As Hillary Rodham Clinton jets around the country promoting her memoir “Hard Choices” released this week, a group of prominent Jewish political players has placed bets on the former secretary of state in advance of her possible run for the presidency.
The group, Jewish Americans Ready for Hillary, was announced June 3 as a vehicle to unite Clinton’s Jewish supporters nationally and encourage her to run for president in 2016. It is affiliated with the pro-Clinton super PAC, Ready for Hillary.
“Ours is a community that just knows her really, really well, and so there are already clearly millions of American Jews who support her and many of whom were already signed up for Ready for Hillary,” said Steve Rabinowitz, of the Washington-based public relations firm, Rabinowitz Communications, a founder of the Jewish group. “Now there’s just an opportunity for them to also sign up as Jewish Americans Ready for Hillary.”
Rabinowitz has had a lengthy relationship with the Clintons — playing a critical role in President Bill Clinton’s 1992 presidential campaign and subsequently serving as the White House director of design and productions.
According to Rabinowitz, the idea to create the group came together a couple of months ago at a breakfast meeting with Dallas trial attorney and immediate past chairman of the National Jewish Democratic Council Marc Stanley and political fundraiser Fran Katz Watson of Silver Spring. They then contacted Craig Smith, senior adviser for Ready for Hillary, which welcomed the Jewish group, along with other constituency outreach groups, under Ready for Hillary.
Stanley, a prolific Democratic donor and bundler for President Barack Obama’s campaigns, said Ready for Hillary will offer Clinton a tremendous advantage if she decides to run because of its vast infrastructure to collect names and raise money.
Watson, the other member of the team, is a fundraising heavyweight who served as finance director for AIPAC and the Democratic National Committee. Through her consulting firm, Katz Watson Group, she has raised funds for a who’s who of major politicians, such as former Sen. Joe Lieberman (I-Conn.) and Sen. Carl Levin (D-Mich.).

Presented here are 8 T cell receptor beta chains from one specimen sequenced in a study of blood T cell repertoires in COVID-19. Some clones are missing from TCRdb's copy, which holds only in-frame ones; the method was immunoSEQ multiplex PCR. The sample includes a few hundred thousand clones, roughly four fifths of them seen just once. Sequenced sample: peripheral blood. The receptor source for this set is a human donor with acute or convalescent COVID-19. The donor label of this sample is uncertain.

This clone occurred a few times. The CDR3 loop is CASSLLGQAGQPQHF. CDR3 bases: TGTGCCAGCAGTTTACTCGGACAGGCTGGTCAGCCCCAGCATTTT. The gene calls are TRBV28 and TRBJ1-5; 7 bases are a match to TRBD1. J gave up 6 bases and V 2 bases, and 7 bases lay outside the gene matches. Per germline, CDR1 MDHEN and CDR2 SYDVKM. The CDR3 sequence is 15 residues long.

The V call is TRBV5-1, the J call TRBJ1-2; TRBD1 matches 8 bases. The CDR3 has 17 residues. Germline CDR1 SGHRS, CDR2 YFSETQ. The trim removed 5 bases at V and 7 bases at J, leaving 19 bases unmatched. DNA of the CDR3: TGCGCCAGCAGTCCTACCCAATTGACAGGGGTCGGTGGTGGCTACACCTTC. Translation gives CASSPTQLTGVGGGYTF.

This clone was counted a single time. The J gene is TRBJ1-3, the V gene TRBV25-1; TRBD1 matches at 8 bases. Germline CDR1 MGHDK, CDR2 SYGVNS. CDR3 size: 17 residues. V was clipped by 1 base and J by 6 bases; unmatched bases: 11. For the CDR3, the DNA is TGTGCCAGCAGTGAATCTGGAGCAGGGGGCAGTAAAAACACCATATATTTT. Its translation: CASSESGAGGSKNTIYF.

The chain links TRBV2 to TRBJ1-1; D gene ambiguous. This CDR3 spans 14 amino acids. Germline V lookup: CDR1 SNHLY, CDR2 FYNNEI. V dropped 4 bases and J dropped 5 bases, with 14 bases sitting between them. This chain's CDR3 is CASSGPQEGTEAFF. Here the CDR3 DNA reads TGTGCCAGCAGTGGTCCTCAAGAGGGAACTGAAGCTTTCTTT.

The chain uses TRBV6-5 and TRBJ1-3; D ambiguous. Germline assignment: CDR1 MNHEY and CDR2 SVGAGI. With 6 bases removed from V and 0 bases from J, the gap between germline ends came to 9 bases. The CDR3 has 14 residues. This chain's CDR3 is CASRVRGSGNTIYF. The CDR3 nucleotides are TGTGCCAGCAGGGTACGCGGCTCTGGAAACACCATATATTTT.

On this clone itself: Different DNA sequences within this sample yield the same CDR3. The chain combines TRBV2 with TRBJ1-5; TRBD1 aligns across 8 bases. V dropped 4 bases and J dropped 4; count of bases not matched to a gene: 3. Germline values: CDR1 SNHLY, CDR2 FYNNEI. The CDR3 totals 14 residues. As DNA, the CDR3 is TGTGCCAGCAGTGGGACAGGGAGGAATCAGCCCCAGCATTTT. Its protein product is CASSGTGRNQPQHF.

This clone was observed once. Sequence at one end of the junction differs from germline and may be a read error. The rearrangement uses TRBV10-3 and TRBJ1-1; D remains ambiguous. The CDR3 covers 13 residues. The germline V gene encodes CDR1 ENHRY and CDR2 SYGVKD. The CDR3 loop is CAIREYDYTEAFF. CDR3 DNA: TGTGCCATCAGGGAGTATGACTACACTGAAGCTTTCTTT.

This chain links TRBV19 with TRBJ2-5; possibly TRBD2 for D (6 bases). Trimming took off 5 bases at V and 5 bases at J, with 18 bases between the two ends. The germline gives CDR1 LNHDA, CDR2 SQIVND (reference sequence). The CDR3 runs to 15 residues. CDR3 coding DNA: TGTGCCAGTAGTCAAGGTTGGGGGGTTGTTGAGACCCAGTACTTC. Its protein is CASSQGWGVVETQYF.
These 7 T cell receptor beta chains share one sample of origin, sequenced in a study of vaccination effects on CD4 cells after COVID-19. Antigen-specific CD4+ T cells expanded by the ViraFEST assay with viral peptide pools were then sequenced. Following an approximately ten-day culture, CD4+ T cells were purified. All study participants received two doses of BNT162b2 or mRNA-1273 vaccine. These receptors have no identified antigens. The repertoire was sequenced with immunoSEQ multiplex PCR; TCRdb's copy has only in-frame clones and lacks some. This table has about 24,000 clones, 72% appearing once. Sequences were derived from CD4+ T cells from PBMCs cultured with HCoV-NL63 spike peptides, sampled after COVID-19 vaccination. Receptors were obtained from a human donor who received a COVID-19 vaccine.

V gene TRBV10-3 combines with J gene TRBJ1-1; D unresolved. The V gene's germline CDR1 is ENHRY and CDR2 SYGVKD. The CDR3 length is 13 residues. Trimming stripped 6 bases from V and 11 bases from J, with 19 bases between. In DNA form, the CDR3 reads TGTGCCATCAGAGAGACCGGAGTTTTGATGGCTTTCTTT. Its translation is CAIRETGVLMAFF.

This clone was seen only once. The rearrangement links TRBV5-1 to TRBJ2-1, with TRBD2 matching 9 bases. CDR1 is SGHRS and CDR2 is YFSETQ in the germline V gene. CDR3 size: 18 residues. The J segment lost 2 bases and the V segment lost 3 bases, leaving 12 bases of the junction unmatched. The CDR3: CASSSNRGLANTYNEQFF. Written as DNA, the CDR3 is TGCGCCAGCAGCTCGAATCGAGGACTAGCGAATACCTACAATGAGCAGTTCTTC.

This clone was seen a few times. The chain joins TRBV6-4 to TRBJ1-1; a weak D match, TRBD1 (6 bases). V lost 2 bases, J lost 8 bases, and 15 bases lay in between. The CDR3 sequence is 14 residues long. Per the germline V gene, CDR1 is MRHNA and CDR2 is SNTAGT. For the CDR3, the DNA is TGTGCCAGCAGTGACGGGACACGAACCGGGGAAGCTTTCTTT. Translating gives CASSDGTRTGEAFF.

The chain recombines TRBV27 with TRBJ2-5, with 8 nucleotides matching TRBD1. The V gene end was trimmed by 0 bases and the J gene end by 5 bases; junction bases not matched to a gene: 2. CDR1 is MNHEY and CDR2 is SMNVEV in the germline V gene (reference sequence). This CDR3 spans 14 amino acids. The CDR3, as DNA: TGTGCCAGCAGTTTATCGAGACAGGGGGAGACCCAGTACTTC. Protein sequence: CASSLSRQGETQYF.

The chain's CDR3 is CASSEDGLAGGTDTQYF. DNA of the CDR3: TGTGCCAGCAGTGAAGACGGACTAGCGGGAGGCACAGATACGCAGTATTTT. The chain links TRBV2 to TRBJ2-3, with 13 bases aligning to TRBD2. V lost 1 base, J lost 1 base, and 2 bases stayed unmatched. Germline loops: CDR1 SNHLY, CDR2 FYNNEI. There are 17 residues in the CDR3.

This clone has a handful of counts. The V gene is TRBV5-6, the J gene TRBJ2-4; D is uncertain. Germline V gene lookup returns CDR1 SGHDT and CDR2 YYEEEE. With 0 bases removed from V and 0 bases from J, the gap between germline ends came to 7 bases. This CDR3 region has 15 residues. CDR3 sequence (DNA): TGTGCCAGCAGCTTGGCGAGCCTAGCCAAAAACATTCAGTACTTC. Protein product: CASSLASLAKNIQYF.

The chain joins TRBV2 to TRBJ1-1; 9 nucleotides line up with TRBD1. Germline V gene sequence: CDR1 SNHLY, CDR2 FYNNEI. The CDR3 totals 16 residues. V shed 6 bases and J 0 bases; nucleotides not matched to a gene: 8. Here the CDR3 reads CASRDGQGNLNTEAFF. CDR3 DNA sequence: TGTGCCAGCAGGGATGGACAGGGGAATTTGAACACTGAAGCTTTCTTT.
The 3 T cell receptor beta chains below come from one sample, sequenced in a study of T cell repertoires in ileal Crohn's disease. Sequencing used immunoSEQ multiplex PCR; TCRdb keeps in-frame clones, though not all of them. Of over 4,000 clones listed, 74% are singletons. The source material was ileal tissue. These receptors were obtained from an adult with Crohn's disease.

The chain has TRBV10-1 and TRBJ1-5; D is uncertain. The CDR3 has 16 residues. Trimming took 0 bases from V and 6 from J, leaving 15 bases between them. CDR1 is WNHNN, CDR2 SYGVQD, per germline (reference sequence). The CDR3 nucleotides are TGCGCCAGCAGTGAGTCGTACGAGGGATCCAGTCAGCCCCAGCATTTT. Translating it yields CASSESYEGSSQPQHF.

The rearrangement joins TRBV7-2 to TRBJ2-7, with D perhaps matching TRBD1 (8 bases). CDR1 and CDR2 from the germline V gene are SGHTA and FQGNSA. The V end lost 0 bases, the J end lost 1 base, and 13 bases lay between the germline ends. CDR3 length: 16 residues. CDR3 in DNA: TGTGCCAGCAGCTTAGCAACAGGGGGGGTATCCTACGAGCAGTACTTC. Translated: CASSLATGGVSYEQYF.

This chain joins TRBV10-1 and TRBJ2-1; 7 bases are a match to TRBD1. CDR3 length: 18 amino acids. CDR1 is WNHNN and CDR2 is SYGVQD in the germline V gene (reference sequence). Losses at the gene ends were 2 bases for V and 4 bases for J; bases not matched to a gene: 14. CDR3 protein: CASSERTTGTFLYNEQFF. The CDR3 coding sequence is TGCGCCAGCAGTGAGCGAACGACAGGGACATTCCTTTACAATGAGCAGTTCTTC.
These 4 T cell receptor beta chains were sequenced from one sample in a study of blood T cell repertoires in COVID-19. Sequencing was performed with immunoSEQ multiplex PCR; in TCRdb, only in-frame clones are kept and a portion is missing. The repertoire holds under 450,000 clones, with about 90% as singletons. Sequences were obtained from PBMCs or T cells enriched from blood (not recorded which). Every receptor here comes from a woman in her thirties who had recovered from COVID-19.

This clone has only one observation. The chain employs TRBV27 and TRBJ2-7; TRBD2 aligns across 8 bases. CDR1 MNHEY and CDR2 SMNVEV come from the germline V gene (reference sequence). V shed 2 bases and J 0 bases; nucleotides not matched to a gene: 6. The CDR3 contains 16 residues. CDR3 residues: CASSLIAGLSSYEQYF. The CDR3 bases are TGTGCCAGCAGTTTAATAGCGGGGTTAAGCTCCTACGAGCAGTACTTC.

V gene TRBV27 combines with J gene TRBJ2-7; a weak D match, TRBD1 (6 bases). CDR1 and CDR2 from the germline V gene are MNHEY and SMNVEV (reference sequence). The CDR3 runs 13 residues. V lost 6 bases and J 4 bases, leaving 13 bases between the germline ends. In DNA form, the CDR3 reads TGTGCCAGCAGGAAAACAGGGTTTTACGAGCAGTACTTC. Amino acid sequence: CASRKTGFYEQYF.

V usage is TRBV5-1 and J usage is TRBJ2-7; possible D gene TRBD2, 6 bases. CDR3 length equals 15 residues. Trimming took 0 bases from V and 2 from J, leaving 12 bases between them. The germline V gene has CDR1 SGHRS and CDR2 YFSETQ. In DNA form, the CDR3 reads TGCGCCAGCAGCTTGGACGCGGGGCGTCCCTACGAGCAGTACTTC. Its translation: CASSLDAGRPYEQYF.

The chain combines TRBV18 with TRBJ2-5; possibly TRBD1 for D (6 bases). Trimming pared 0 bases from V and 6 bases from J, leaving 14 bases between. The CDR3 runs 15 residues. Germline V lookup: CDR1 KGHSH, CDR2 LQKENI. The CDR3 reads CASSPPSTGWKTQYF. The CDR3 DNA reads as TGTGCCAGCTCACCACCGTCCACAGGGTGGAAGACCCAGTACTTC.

“This effort isn’t only about money,” Katz Watson said in a news release for Jewish Americans Ready for Hillary. “But it certainly includes money. We want your names, we want your time, we want your enthusiasm, but we also want a little of your money,” she says.
Building lists and infrastructure
The Jewish effort pales in comparison to the two million supporters and 55,000 donors participating in Ready for Hillary. It is by far the largest of the many pro-Clinton PACs registered with the Federal Election Commission with the express purpose of preparing the way for Clinton’s presidential bid. According to Rabinowitz, many of these supporters and donors are Jewish anyway and his group provides another vehicle to focus outreach into the community using various outreach efforts.
“When people see if there are Jews who are undecided about whether or not Hillary should run and if they should support her, then perhaps they’ll see when so many people like them are supporting her, it will persuade them along,” he said.
The Ready for Hillary organization began as a grassroots effort in January 2013. Its latest FEC disclosure filing showed them raising close to $6 million in the 2014 election cycle and spending all but $857,243 on operating costs, such as staff salaries and additional fundraising expenses.
“The goal of Ready for Hillary is fourfold,” said Rachel Schneider, director of Jewish Americans and young Americans programs at Ready for Hillary. “One is to identify supporters and build a list of them; two is to build infrastructure in the states, empower our supporters to volunteer and to take ownership over this work on the ground; three is to amplify Hillary’s message this year; and four is to use the groundswell of support for Hillary to support 2014 candidates.”